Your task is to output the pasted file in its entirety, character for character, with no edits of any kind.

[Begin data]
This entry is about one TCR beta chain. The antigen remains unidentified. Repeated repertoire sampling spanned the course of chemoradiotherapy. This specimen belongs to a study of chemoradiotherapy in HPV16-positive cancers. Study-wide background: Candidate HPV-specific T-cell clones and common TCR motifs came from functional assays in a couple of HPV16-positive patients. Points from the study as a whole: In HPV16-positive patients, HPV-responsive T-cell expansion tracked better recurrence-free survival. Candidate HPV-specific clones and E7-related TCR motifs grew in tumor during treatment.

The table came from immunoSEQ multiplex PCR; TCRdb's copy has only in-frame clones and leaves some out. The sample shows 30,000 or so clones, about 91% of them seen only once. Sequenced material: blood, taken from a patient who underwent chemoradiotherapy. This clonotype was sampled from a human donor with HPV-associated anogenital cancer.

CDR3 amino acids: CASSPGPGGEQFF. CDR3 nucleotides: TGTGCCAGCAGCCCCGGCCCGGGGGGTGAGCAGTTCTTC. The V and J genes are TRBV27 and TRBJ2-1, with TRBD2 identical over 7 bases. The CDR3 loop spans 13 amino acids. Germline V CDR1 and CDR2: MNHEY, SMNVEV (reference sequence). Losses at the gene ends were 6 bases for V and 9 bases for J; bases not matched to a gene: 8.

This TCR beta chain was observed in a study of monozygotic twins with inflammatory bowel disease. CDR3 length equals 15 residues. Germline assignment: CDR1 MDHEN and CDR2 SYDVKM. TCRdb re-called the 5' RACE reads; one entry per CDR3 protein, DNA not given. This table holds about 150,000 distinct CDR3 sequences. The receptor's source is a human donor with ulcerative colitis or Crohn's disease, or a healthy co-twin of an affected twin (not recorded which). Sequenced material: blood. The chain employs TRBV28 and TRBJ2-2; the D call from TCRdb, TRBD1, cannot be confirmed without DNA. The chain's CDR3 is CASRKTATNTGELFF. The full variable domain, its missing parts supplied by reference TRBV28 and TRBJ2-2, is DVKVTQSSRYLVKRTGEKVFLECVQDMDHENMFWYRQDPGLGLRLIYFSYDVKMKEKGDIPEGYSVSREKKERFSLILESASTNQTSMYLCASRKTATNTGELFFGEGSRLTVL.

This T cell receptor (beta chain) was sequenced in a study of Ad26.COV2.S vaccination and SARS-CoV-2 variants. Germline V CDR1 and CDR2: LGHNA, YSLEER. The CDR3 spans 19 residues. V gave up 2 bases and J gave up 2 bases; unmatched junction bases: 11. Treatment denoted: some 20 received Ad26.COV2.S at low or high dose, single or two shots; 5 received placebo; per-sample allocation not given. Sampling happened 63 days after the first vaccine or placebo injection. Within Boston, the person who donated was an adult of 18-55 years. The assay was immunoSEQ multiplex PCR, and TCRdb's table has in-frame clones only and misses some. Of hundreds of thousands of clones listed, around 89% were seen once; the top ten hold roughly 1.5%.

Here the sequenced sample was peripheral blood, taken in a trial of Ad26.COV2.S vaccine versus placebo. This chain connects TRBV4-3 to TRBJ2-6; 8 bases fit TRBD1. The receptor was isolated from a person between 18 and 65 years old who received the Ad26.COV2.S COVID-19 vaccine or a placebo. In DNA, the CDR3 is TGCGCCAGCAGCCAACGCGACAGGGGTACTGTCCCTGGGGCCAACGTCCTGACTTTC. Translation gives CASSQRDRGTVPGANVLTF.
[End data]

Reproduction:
This entry is about one TCR beta chain. The antigen remains unidentified. Repeated repertoire sampling spanned the course of chemoradiotherapy. This specimen belongs to a study of chemoradiotherapy in HPV16-positive cancers. Study-wide background: Candidate HPV-specific T-cell clones and common TCR motifs came from functional assays in a couple of HPV16-positive patients. Points from the study as a whole: In HPV16-positive patients, HPV-responsive T-cell expansion tracked better recurrence-free survival. Candidate HPV-specific clones and E7-related TCR motifs grew in tumor during treatment.

The table came from immunoSEQ multiplex PCR; TCRdb's copy has only in-frame clones and leaves some out. The sample shows 30,000 or so clones, about 91% of them seen only once. Sequenced material: blood, taken from a patient who underwent chemoradiotherapy. This clonotype was sampled from a human donor with HPV-associated anogenital cancer.

CDR3 amino acids: CASSPGPGGEQFF. CDR3 nucleotides: TGTGCCAGCAGCCCCGGCCCGGGGGGTGAGCAGTTCTTC. The V and J genes are TRBV27 and TRBJ2-1, with TRBD2 identical over 7 bases. The CDR3 loop spans 13 amino acids. Germline V CDR1 and CDR2: MNHEY, SMNVEV (reference sequence). Losses at the gene ends were 6 bases for V and 9 bases for J; bases not matched to a gene: 8.

This TCR beta chain was observed in a study of monozygotic twins with inflammatory bowel disease. CDR3 length equals 15 residues. Germline assignment: CDR1 MDHEN and CDR2 SYDVKM. TCRdb re-called the 5' RACE reads; one entry per CDR3 protein, DNA not given. This table holds about 150,000 distinct CDR3 sequences. The receptor's source is a human donor with ulcerative colitis or Crohn's disease, or a healthy co-twin of an affected twin (not recorded which). Sequenced material: blood. The chain employs TRBV28 and TRBJ2-2; the D call from TCRdb, TRBD1, cannot be confirmed without DNA. The chain's CDR3 is CASRKTATNTGELFF. The full variable domain, its missing parts supplied by reference TRBV28 and TRBJ2-2, is DVKVTQSSRYLVKRTGEKVFLECVQDMDHENMFWYRQDPGLGLRLIYFSYDVKMKEKGDIPEGYSVSREKKERFSLILESASTNQTSMYLCASRKTATNTGELFFGEGSRLTVL.

This T cell receptor (beta chain) was sequenced in a study of Ad26.COV2.S vaccination and SARS-CoV-2 variants. Germline V CDR1 and CDR2: LGHNA, YSLEER. The CDR3 spans 19 residues. V gave up 2 bases and J gave up 2 bases; unmatched junction bases: 11. Treatment denoted: some 20 received Ad26.COV2.S at low or high dose, single or two shots; 5 received placebo; per-sample allocation not given. Sampling happened 63 days after the first vaccine or placebo injection. Within Boston, the person who donated was an adult of 18-55 years. The assay was immunoSEQ multiplex PCR, and TCRdb's table has in-frame clones only and misses some. Of hundreds of thousands of clones listed, around 89% were seen once; the top ten hold roughly 1.5%.

Here the sequenced sample was peripheral blood, taken in a trial of Ad26.COV2.S vaccine versus placebo. This chain connects TRBV4-3 to TRBJ2-6; 8 bases fit TRBD1. The receptor was isolated from a person between 18 and 65 years old who received the Ad26.COV2.S COVID-19 vaccine or a placebo. In DNA, the CDR3 is TGCGCCAGCAGCCAACGCGACAGGGGTACTGTCCCTGGGGCCAACGTCCTGACTTTC. Translation gives CASSQRDRGTVPGANVLTF.